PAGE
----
The union representing Ford Motor's Canadian auto-factory workers secured enhanced pensions and double-digit wage increases in a new labor pact.
Unifor, representing 5,600 Ford workers in Canada, told the Wall Street Journal that 54% of its Ford-worker members voted in favor of the new three-year contract, ratifying the agreement.
Unifor secured the largest negotiated wage increase in its history, workers receiving a 15% raise over three years, including a 10% bump in the first year, a 2% increase in year two and 3% increase in year three.
Unifor National President Lana Payne called the new labor deal “exceptional."
Unifor’s temporary agreement improved retirement security for workers by enhancing its pension plans, the Canadian union reported. The agreement also improved retiree healthcare benefits.
Ford has been in the process of negotiating with both Unifor and the United Auto Workers in the U.S. Unifor's strategy was to use the deal with Ford as a blueprint for negotiations with the other Big Three automakers. However, in the U.S., UAW is negotiating with all automakers simultaneously.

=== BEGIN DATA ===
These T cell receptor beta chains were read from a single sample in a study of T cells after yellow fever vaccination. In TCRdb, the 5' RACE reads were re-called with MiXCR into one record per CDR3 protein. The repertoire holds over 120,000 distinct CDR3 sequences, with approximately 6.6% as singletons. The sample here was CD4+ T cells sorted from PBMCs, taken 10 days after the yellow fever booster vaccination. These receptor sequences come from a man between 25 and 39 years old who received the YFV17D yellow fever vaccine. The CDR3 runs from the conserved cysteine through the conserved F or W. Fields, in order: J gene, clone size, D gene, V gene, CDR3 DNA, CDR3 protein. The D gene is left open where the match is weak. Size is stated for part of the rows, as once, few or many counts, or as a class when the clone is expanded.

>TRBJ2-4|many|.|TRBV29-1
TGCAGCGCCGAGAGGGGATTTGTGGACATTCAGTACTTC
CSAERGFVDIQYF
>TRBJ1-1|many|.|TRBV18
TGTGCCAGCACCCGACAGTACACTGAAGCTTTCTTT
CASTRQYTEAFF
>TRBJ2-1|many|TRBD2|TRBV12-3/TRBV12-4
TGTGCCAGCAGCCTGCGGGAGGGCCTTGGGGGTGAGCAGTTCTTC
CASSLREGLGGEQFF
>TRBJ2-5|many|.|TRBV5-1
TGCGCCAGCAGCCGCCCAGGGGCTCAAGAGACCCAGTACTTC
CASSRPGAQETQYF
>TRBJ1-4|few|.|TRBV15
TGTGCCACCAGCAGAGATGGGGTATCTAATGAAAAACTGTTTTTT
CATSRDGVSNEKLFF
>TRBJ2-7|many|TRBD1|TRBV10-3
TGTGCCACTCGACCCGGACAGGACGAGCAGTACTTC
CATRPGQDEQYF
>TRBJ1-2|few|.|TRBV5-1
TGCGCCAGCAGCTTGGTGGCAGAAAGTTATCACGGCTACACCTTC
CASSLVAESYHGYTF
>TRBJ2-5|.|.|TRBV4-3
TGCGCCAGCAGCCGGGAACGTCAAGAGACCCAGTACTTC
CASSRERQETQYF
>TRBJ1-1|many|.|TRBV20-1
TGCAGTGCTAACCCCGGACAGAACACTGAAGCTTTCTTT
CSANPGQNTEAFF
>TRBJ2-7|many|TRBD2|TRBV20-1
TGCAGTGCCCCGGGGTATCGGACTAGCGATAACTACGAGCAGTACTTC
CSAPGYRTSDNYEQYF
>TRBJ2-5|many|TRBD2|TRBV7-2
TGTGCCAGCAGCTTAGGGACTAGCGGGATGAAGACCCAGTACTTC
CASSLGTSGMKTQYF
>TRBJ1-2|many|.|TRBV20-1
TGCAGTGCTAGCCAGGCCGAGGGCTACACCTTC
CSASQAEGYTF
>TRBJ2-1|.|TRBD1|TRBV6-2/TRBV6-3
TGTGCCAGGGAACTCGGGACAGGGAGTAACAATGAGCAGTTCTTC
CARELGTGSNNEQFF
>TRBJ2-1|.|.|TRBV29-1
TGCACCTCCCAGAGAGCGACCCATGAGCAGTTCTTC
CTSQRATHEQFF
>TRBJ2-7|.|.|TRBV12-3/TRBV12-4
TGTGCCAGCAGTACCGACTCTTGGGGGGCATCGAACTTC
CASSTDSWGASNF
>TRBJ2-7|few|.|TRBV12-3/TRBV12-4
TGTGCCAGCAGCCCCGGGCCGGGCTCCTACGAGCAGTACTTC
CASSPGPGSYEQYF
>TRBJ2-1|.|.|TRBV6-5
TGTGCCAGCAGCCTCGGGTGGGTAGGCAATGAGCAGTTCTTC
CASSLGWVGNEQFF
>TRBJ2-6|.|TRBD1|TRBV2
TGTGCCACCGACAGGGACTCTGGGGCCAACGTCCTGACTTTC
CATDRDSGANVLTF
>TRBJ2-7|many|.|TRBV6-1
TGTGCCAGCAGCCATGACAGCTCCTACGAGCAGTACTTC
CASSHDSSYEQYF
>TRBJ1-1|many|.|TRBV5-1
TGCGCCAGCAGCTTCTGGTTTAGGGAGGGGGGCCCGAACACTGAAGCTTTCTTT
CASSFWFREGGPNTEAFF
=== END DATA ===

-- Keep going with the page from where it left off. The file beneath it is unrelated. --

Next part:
The UAW decided not to continue its strike against Ford on Friday but announced it would strike at General Motors and Stellantis. UAW President Shawn Fain told the Wall Street Jouirnal that union negotiators had made more progress with Ford than the other two companies.
The UAW and companies were scheduled to negotiate over the weekend. Over 18,000 workers are on strike at Detroit automakers' facilities, following an escalation on Friday that caused workers to walk off the job at dozens of parts-distribution facilities across 20 states, the WSJ reported.
Originally posted on Auto Dealer Today